The Broadcast / Confusion And Clarity | Mike Lay

Confusion And Clarity | Mike Lay

Grappling with disappointment in the aftermath of COP26, Ambassador Mike Lay looks at the realities of what we must change in our own lives in order to protect our planet. From global air-travel, to the necessary accoutrement of a surfing lifestyle, what are we in developed (or should we say 'highly polluting') nations prepared to give up to achieve this? And are we ready?


4 min read

Words by Mike Lay

Images by Jack Johns

In the wake of the recent COP26 summit in Glasgow, a trail of heady rhetoric, confusion and inadequacy is left. The often repeated phrases of the leaders of the highest polluting countries, variations on the theme of 'time is running out' and 'the time to act is now', are at odds with the promised actions which fail to reach scientifically advised targets on temperature rises.

While many media reports speak with cautious optimism about the summit's results, members of the environmental community are left bitterly disappointed. From George Monbiot's brutal assessment, 'the Glasgow Climate Pact, for all its restrained and diplomatic language, looks like a suicide pact', to Greta Thunberg's prophetic condemnation of the summit's content as little more than 'blah, blah, blah', it is safe to say that the summit was not a resounding success.

And I feel an anger, a predictable anger, an anger shared with many of my family and friends. But then I think about the anger that I feel at the failure of world governments and inevitably compare their failures to my own. I still feel tethered to the luxuries of a world of un-ending progress, luxuries I have indulged in and have become accustomed to. A recent poll by Kantar Public suggests that many citizens of developed (highly polluting) nations are unwilling to make necessary lifestyle changes to help combat climate change, while those same citizens overwhelmingly agree that changes are necessary. As I read these findings I recognise myself in the unambiguous facts and figures, and my anger shifts to a shade of confusion.

While I am a believer in the absolute necessity of institutional changes to make an impact on a global scale (rather than individual changes alone), I am quickly coming to realise that the human race (specifically the highest polluting nations of the human race) will need to relinquish its addiction to 'progress' in order for these changes to become a reality. Ones does not seem possible without the other. In the latest issue of the surfing publication Backwash, an edited version of the essay 'Deep Adaptation' by Jim Bendell was published. Since its publication, 'Deep Adaptation' has proved both valuable and controversial to the scientific and environmental communities but one aspect of the paper which I found particularly interesting was the idea of 'relinquishment'. Defined in the essay as involving 'people and communities letting go of certain assets, behaviours and beliefs where retaining them could make matters worse [for the environment],' I decided to examine my own relationship with surfing through the lens of 'relinquishment'.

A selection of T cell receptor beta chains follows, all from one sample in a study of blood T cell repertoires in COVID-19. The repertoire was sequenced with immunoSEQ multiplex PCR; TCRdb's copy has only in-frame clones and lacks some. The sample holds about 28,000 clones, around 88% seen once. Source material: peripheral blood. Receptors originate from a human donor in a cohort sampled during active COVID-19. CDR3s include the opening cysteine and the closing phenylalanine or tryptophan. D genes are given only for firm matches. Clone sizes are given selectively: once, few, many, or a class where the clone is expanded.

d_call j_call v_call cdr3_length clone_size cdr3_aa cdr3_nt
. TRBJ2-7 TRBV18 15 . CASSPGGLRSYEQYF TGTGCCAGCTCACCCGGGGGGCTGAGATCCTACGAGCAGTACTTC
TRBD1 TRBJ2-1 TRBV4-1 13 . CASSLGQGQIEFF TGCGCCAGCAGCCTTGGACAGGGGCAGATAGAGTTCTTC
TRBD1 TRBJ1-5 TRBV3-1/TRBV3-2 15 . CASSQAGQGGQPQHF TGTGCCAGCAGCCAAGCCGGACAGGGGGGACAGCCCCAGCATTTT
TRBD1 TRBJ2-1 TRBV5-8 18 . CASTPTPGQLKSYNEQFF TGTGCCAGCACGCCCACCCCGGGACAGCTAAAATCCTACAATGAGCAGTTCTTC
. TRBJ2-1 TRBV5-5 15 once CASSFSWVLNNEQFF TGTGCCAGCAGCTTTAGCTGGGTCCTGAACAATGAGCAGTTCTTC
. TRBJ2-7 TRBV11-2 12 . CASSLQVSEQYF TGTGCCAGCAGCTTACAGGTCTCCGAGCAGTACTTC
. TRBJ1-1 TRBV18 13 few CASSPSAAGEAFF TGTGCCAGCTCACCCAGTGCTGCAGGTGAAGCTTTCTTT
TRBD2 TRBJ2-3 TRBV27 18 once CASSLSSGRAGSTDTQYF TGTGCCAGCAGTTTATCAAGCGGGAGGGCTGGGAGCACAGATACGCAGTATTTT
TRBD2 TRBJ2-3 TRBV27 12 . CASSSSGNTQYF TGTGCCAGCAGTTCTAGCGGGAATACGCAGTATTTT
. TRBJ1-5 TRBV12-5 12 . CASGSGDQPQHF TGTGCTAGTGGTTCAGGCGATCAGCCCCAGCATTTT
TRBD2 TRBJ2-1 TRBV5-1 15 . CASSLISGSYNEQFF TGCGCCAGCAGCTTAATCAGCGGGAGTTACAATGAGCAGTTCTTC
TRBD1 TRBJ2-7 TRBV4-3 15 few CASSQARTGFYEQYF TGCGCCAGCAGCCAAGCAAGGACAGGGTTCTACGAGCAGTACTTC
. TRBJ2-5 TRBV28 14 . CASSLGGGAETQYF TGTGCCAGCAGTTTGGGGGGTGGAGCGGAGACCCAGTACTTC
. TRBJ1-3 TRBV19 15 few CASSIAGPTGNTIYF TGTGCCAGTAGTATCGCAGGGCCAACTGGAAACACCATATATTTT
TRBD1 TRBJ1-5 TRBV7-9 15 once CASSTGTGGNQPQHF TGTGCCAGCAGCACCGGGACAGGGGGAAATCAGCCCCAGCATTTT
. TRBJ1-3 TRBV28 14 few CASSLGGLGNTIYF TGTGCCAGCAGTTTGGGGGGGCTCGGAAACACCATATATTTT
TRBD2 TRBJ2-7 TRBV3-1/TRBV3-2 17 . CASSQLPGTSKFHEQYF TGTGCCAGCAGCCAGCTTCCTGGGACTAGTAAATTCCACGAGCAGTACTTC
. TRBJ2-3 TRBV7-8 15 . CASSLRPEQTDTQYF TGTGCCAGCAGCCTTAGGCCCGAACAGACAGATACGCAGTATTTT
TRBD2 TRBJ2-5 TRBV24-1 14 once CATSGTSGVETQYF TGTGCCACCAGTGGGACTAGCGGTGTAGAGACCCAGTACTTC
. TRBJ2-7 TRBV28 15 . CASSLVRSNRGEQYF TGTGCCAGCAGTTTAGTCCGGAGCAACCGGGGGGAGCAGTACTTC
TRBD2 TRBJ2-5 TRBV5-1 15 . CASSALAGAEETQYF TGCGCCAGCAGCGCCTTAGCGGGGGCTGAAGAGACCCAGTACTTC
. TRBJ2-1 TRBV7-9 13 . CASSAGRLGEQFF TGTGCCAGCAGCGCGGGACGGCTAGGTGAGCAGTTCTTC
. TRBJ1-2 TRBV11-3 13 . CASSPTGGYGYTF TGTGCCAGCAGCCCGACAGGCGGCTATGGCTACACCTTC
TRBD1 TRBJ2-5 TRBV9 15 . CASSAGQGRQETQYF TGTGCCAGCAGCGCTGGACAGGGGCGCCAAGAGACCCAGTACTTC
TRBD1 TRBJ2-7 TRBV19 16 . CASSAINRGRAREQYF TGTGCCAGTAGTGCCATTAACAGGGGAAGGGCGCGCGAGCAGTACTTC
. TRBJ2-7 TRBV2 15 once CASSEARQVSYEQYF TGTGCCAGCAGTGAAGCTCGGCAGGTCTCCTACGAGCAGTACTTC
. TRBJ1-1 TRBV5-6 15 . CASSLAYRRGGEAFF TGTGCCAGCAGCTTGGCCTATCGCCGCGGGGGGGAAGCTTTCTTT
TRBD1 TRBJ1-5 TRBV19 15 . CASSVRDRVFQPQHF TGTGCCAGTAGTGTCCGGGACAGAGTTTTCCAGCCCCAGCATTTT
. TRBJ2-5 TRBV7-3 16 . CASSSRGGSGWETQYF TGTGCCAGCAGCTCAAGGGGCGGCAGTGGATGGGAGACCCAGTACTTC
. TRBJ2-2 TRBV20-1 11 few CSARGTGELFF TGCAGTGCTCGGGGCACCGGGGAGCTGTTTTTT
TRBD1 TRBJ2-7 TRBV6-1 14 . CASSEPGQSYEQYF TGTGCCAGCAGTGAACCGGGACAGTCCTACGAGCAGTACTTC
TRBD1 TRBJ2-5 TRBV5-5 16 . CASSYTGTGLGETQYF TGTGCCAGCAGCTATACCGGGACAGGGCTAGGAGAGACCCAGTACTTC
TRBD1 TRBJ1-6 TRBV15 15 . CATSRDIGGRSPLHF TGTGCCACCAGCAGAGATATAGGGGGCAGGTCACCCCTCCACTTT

Surfing as a lifestyle is wedded to the search for perfection, an inevitably doomed quest that involves bucket-loads of ecologically questionable practices; world wide travel, neoprene wetsuits and polyurethane surfboards to name but a few, all of which I am deeply involved with. This is where my own confusion comes flooding in, deep down I feel I should be ready to relinquish some of the excesses of my surfing life, but I don't know if I can. Where wetsuits are concerned the industry is fast switching to the far cleaner and ecologically sound Yulex alternatives and Finisterre's new wetsuits have meant I don't have a difficult decision to make in that regard. When it comes to surfboards, I aim to ride boards of quality that are built to last, to treat them as a products with longevity far beyond the year or two that I might once have. But it is the travel that racks me the most.

Global travel is fetishised within the surf industry, and for obvious reasons. The values of international travel are many and varied, and on a personal level I have developed many close friendships over the last few years of frequent plane trips. While it seems self-indulgent in the extreme to travel now as I once did, I don't know if I am willing to completely relinquish it yet. Two of my closest friends have recently had babies in Australia within a few weeks of my own first child, I would like nothing more than to fly out as a family and spend time with them. I have friends in Mexico I have promised to visit and friends in California whom I dearly miss...

While I am deeply confused about my own path through the climate crisis and angry at the response of the powers that be, I remain one of the luckiest people in the world. Unlikely to be affected by the near-term ravages of global temperature rises and instead agonising over international air travel rather than whether my home will be underwater in a matter of decades. My confusion is a product of my privilege as much as it is a product of my concern for the planet.

At the moment I have no answers, for myself let alone anybody else. But the other morning Jack Johns and I surfed through a blazing orange sunrise; a reminder that although I'm not quite ready to ditch all my travel plans, we've a beautiful place to stay put in. And for that I'm thankful.


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